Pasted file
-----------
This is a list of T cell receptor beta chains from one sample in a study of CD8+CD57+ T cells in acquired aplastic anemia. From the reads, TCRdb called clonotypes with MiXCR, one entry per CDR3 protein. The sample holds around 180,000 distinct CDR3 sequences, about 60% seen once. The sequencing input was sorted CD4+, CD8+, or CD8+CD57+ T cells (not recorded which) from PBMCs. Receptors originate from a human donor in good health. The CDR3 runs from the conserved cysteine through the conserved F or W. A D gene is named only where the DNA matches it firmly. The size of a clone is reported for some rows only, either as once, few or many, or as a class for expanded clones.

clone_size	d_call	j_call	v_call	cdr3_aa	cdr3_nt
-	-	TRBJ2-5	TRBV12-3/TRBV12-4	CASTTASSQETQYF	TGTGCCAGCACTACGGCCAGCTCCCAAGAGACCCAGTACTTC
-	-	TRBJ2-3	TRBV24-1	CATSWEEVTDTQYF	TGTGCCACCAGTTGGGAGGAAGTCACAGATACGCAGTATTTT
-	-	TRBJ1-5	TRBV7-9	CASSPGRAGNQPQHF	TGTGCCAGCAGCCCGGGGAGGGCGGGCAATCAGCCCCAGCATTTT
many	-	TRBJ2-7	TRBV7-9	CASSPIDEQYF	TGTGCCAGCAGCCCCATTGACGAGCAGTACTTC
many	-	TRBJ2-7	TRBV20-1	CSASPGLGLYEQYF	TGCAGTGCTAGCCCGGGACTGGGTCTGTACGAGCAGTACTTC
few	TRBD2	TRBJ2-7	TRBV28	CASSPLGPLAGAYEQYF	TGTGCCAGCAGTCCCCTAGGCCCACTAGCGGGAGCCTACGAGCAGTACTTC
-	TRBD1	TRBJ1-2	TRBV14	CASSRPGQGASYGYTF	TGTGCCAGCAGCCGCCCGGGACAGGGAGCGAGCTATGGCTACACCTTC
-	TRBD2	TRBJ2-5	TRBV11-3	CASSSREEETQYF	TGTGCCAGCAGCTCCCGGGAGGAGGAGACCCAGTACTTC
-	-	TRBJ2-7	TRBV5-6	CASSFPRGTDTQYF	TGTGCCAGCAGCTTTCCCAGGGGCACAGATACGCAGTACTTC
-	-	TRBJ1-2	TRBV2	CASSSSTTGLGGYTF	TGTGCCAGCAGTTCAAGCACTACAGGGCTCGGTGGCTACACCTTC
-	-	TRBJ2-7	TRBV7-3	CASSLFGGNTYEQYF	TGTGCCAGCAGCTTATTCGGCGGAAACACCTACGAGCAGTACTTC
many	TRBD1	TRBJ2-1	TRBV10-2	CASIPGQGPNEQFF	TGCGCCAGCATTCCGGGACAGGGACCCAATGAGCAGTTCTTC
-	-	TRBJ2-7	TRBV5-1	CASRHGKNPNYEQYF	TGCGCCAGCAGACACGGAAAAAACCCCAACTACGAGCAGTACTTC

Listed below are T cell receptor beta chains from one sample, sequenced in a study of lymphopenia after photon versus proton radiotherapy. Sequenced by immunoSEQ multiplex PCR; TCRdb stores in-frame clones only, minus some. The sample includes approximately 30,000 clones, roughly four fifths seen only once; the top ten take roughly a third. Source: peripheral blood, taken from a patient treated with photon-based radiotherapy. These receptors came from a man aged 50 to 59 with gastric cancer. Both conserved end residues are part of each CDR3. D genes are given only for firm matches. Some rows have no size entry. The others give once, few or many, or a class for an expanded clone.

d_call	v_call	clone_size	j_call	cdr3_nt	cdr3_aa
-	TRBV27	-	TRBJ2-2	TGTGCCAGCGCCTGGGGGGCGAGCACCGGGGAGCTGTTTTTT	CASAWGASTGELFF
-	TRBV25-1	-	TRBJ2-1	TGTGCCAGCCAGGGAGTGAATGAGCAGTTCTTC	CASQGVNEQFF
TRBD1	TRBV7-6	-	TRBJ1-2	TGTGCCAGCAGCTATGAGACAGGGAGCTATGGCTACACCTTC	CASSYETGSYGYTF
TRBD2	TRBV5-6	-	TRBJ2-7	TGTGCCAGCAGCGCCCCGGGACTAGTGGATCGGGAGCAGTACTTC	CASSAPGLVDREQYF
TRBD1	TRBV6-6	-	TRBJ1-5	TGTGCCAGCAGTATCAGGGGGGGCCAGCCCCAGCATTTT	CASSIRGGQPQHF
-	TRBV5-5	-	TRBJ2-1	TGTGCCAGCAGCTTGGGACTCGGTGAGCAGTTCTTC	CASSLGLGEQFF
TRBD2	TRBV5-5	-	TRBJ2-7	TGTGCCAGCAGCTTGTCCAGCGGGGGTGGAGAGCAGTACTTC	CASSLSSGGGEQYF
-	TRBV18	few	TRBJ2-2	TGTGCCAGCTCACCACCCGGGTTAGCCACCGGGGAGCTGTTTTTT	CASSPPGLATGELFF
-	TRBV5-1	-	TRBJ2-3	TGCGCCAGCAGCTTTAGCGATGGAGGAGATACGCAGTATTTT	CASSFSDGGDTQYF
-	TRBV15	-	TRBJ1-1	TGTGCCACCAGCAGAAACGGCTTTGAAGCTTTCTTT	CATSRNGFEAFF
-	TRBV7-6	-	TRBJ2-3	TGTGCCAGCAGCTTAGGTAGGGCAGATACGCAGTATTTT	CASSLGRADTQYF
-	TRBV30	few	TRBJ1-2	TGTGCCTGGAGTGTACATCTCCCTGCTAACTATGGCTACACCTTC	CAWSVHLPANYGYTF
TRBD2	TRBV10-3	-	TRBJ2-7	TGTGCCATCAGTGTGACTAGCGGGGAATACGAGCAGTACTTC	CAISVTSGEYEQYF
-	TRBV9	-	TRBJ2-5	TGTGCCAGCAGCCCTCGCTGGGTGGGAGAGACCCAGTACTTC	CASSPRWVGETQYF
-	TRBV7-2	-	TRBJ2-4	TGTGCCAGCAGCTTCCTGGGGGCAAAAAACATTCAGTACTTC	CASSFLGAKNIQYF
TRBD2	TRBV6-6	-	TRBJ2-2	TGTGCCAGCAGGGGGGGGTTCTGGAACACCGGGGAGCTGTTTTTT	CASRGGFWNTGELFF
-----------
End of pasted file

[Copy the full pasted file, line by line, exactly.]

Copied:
This is a list of T cell receptor beta chains from one sample in a study of CD8+CD57+ T cells in acquired aplastic anemia. From the reads, TCRdb called clonotypes with MiXCR, one entry per CDR3 protein. The sample holds around 180,000 distinct CDR3 sequences, about 60% seen once. The sequencing input was sorted CD4+, CD8+, or CD8+CD57+ T cells (not recorded which) from PBMCs. Receptors originate from a human donor in good health. The CDR3 runs from the conserved cysteine through the conserved F or W. A D gene is named only where the DNA matches it firmly. The size of a clone is reported for some rows only, either as once, few or many, or as a class for expanded clones.

clone_size	d_call	j_call	v_call	cdr3_aa	cdr3_nt
-	-	TRBJ2-5	TRBV12-3/TRBV12-4	CASTTASSQETQYF	TGTGCCAGCACTACGGCCAGCTCCCAAGAGACCCAGTACTTC
-	-	TRBJ2-3	TRBV24-1	CATSWEEVTDTQYF	TGTGCCACCAGTTGGGAGGAAGTCACAGATACGCAGTATTTT
-	-	TRBJ1-5	TRBV7-9	CASSPGRAGNQPQHF	TGTGCCAGCAGCCCGGGGAGGGCGGGCAATCAGCCCCAGCATTTT
many	-	TRBJ2-7	TRBV7-9	CASSPIDEQYF	TGTGCCAGCAGCCCCATTGACGAGCAGTACTTC
many	-	TRBJ2-7	TRBV20-1	CSASPGLGLYEQYF	TGCAGTGCTAGCCCGGGACTGGGTCTGTACGAGCAGTACTTC
few	TRBD2	TRBJ2-7	TRBV28	CASSPLGPLAGAYEQYF	TGTGCCAGCAGTCCCCTAGGCCCACTAGCGGGAGCCTACGAGCAGTACTTC
-	TRBD1	TRBJ1-2	TRBV14	CASSRPGQGASYGYTF	TGTGCCAGCAGCCGCCCGGGACAGGGAGCGAGCTATGGCTACACCTTC
-	TRBD2	TRBJ2-5	TRBV11-3	CASSSREEETQYF	TGTGCCAGCAGCTCCCGGGAGGAGGAGACCCAGTACTTC
-	-	TRBJ2-7	TRBV5-6	CASSFPRGTDTQYF	TGTGCCAGCAGCTTTCCCAGGGGCACAGATACGCAGTACTTC
-	-	TRBJ1-2	TRBV2	CASSSSTTGLGGYTF	TGTGCCAGCAGTTCAAGCACTACAGGGCTCGGTGGCTACACCTTC
-	-	TRBJ2-7	TRBV7-3	CASSLFGGNTYEQYF	TGTGCCAGCAGCTTATTCGGCGGAAACACCTACGAGCAGTACTTC
many	TRBD1	TRBJ2-1	TRBV10-2	CASIPGQGPNEQFF	TGCGCCAGCATTCCGGGACAGGGACCCAATGAGCAGTTCTTC
-	-	TRBJ2-7	TRBV5-1	CASRHGKNPNYEQYF	TGCGCCAGCAGACACGGAAAAAACCCCAACTACGAGCAGTACTTC

Listed below are T cell receptor beta chains from one sample, sequenced in a study of lymphopenia after photon versus proton radiotherapy. Sequenced by immunoSEQ multiplex PCR; TCRdb stores in-frame clones only, minus some. The sample includes approximately 30,000 clones, roughly four fifths seen only once; the top ten take roughly a third. Source: peripheral blood, taken from a patient treated with photon-based radiotherapy. These receptors came from a man aged 50 to 59 with gastric cancer. Both conserved end residues are part of each CDR3. D genes are given only for firm matches. Some rows have no size entry. The others give once, few or many, or a class for an expanded clone.

d_call	v_call	clone_size	j_call	cdr3_nt	cdr3_aa
-	TRBV27	-	TRBJ2-2	TGTGCCAGCGCCTGGGGGGCGAGCACCGGGGAGCTGTTTTTT	CASAWGASTGELFF
-	TRBV25-1	-	TRBJ2-1	TGTGCCAGCCAGGGAGTGAATGAGCAGTTCTTC	CASQGVNEQFF
TRBD1	TRBV7-6	-	TRBJ1-2	TGTGCCAGCAGCTATGAGACAGGGAGCTATGGCTACACCTTC	CASSYETGSYGYTF
TRBD2	TRBV5-6	-	TRBJ2-7	TGTGCCAGCAGCGCCCCGGGACTAGTGGATCGGGAGCAGTACTTC	CASSAPGLVDREQYF
TRBD1	TRBV6-6	-	TRBJ1-5	TGTGCCAGCAGTATCAGGGGGGGCCAGCCCCAGCATTTT	CASSIRGGQPQHF
-	TRBV5-5	-	TRBJ2-1	TGTGCCAGCAGCTTGGGACTCGGTGAGCAGTTCTTC	CASSLGLGEQFF
TRBD2	TRBV5-5	-	TRBJ2-7	TGTGCCAGCAGCTTGTCCAGCGGGGGTGGAGAGCAGTACTTC	CASSLSSGGGEQYF
-	TRBV18	few	TRBJ2-2	TGTGCCAGCTCACCACCCGGGTTAGCCACCGGGGAGCTGTTTTTT	CASSPPGLATGELFF
-	TRBV5-1	-	TRBJ2-3	TGCGCCAGCAGCTTTAGCGATGGAGGAGATACGCAGTATTTT	CASSFSDGGDTQYF
-	TRBV15	-	TRBJ1-1	TGTGCCACCAGCAGAAACGGCTTTGAAGCTTTCTTT	CATSRNGFEAFF
-	TRBV7-6	-	TRBJ2-3	TGTGCCAGCAGCTTAGGTAGGGCAGATACGCAGTATTTT	CASSLGRADTQYF
-	TRBV30	few	TRBJ1-2	TGTGCCTGGAGTGTACATCTCCCTGCTAACTATGGCTACACCTTC	CAWSVHLPANYGYTF
TRBD2	TRBV10-3	-	TRBJ2-7	TGTGCCATCAGTGTGACTAGCGGGGAATACGAGCAGTACTTC	CAISVTSGEYEQYF
-	TRBV9	-	TRBJ2-5	TGTGCCAGCAGCCCTCGCTGGGTGGGAGAGACCCAGTACTTC	CASSPRWVGETQYF
-	TRBV7-2	-	TRBJ2-4	TGTGCCAGCAGCTTCCTGGGGGCAAAAAACATTCAGTACTTC	CASSFLGAKNIQYF
TRBD2	TRBV6-6	-	TRBJ2-2	TGTGCCAGCAGGGGGGGGTTCTGGAACACCGGGGAGCTGTTTTTT	CASRGGFWNTGELFF